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Is it necessary to provide strong name to an assembly before putting it in GAC?

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up vote 2 down vote accepted

I suggest you look here for a very good explanation about strong naming and signing. In the article it says you can delay the signing of an assembly and still register the assembly into the GAC.

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See the MSDN docs on it:

In order to install an assembly in the GAC, you must give the assembly a strong (that is, globally unique) name. Actually, it is not a name but a cryptographic hash key, or signature. The strong name ensures correct component versioning, which helps to prevent components that have the same name from conflicting with each other or being incorrectly used by a consuming application.

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Yes. Part of the reason for doing this is so that you can guarantee that nobody has installed a malicious piece of code that is mimicking a legitimate DLL. Imagine the havoc it somebody replaced System.Data with a piece of malware.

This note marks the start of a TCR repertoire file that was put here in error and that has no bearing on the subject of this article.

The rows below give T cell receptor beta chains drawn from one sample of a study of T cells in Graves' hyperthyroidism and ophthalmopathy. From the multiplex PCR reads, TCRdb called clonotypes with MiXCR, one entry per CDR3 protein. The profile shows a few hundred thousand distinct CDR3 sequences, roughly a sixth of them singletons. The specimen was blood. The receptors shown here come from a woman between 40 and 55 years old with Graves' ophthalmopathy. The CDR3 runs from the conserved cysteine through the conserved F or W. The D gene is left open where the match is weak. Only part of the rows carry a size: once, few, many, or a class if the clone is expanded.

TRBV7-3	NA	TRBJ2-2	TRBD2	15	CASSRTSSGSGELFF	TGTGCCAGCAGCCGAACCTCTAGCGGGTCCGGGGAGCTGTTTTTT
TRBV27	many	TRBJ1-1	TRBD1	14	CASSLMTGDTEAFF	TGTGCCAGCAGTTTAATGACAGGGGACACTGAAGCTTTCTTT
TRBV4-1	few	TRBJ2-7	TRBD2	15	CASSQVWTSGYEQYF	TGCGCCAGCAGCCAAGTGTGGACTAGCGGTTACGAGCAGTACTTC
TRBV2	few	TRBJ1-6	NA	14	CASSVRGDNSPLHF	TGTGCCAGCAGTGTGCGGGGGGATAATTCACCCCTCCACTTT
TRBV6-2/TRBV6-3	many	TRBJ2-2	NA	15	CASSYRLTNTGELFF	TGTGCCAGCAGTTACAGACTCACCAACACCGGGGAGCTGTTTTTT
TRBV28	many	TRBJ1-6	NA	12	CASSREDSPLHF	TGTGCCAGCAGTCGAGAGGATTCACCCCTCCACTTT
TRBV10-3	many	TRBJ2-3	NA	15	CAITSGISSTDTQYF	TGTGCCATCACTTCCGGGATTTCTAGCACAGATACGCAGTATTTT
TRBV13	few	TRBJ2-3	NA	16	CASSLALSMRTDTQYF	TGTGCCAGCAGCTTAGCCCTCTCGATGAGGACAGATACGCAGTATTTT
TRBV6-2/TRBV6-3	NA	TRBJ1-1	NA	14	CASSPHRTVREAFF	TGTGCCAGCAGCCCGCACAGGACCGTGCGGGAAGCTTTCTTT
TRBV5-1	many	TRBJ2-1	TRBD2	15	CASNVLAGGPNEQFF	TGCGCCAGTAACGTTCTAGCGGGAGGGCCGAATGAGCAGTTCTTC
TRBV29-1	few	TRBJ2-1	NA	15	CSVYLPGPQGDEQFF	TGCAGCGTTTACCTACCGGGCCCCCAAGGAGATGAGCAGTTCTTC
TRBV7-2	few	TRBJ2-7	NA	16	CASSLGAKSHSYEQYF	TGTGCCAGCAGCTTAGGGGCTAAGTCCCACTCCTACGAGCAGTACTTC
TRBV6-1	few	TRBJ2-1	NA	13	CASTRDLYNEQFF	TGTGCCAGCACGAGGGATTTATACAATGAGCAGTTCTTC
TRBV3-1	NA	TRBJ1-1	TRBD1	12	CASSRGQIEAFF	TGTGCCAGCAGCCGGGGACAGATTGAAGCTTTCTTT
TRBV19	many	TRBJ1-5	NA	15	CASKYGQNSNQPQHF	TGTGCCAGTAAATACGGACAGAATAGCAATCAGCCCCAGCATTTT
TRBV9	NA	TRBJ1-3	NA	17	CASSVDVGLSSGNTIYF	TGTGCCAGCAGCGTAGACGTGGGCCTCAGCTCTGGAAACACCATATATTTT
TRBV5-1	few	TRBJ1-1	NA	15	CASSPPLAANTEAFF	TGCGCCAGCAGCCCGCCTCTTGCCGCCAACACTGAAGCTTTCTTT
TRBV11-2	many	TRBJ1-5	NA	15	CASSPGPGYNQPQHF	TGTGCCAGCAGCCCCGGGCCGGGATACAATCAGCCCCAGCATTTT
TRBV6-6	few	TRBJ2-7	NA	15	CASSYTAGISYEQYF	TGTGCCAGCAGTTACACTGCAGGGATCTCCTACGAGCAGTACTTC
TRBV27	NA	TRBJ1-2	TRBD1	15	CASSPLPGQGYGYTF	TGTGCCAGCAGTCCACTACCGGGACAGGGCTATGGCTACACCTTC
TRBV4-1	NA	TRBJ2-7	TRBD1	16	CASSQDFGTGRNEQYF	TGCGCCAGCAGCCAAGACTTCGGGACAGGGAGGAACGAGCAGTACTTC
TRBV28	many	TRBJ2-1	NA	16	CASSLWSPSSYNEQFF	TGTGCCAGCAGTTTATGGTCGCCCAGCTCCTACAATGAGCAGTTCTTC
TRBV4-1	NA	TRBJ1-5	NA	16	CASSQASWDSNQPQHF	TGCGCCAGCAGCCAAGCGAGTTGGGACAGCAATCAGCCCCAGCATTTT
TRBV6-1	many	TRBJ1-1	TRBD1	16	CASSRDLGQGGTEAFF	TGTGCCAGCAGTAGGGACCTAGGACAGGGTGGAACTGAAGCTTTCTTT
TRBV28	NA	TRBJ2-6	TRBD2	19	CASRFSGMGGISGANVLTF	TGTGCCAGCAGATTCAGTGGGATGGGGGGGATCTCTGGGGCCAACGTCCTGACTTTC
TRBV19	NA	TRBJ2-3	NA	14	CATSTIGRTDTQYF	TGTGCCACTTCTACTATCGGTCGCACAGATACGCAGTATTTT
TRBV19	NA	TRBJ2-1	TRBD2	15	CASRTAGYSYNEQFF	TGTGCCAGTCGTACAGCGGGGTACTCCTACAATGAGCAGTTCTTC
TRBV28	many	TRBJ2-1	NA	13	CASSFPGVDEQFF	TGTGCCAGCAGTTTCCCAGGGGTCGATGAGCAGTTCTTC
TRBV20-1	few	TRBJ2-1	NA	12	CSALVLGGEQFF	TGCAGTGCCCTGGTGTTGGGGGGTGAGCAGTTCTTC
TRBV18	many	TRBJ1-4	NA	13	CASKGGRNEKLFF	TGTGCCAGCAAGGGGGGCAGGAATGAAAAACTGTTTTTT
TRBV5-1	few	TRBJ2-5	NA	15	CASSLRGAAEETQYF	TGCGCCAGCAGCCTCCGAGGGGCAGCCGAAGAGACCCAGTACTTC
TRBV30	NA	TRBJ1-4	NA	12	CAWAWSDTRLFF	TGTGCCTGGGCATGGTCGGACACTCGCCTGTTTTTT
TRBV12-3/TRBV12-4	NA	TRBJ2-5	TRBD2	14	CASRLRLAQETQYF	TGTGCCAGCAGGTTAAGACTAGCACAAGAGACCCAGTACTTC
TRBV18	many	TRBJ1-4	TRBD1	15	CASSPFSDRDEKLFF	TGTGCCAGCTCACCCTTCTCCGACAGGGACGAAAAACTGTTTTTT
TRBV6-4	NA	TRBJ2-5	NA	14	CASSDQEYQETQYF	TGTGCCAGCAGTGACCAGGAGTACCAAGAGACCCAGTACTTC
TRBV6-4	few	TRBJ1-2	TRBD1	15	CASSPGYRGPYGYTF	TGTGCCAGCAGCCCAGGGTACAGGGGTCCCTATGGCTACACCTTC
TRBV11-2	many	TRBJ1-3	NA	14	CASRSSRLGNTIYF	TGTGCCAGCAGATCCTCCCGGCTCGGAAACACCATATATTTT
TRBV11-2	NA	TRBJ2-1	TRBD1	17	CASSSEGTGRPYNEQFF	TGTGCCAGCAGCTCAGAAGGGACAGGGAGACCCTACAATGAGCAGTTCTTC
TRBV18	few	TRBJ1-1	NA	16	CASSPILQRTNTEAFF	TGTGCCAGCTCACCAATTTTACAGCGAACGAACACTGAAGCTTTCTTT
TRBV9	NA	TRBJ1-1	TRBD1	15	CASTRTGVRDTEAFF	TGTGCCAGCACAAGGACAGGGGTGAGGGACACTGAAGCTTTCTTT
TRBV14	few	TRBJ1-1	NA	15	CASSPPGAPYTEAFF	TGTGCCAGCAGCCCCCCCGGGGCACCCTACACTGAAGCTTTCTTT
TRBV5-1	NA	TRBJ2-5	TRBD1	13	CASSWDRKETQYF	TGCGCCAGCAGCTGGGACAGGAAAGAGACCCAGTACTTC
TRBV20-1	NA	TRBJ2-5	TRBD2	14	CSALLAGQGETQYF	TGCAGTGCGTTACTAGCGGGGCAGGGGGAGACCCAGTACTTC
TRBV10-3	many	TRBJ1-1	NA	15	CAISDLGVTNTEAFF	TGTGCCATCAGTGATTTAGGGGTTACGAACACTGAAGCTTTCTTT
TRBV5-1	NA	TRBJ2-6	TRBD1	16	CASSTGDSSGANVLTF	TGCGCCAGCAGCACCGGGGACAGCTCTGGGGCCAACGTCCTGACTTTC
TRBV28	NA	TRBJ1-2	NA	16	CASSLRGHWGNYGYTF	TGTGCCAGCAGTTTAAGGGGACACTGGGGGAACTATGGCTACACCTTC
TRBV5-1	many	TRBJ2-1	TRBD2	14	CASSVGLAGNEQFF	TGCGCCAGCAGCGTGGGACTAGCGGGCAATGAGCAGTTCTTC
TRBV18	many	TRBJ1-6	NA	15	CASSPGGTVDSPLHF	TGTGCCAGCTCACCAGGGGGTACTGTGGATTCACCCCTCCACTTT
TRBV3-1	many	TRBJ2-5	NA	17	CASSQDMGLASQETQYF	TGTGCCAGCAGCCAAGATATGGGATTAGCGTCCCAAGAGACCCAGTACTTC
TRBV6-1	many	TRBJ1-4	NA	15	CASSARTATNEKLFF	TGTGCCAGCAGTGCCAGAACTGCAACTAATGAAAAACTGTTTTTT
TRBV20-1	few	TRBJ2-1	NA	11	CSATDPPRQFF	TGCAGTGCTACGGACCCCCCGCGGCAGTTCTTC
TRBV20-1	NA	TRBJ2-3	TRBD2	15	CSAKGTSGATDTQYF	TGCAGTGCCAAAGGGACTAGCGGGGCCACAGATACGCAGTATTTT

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The 'malicious code' problem is an extreme corner case. The purpose of Signing is much broader. – Henk Holterman Dec 5 '09 at 10:33
I agree - which is why I stated it was part of the reason (it's actually a very important reason). – Pete OHanlon Dec 5 '09 at 19:47

Yes, it is required to give the assembly a strong name in order to install it in the GAC.

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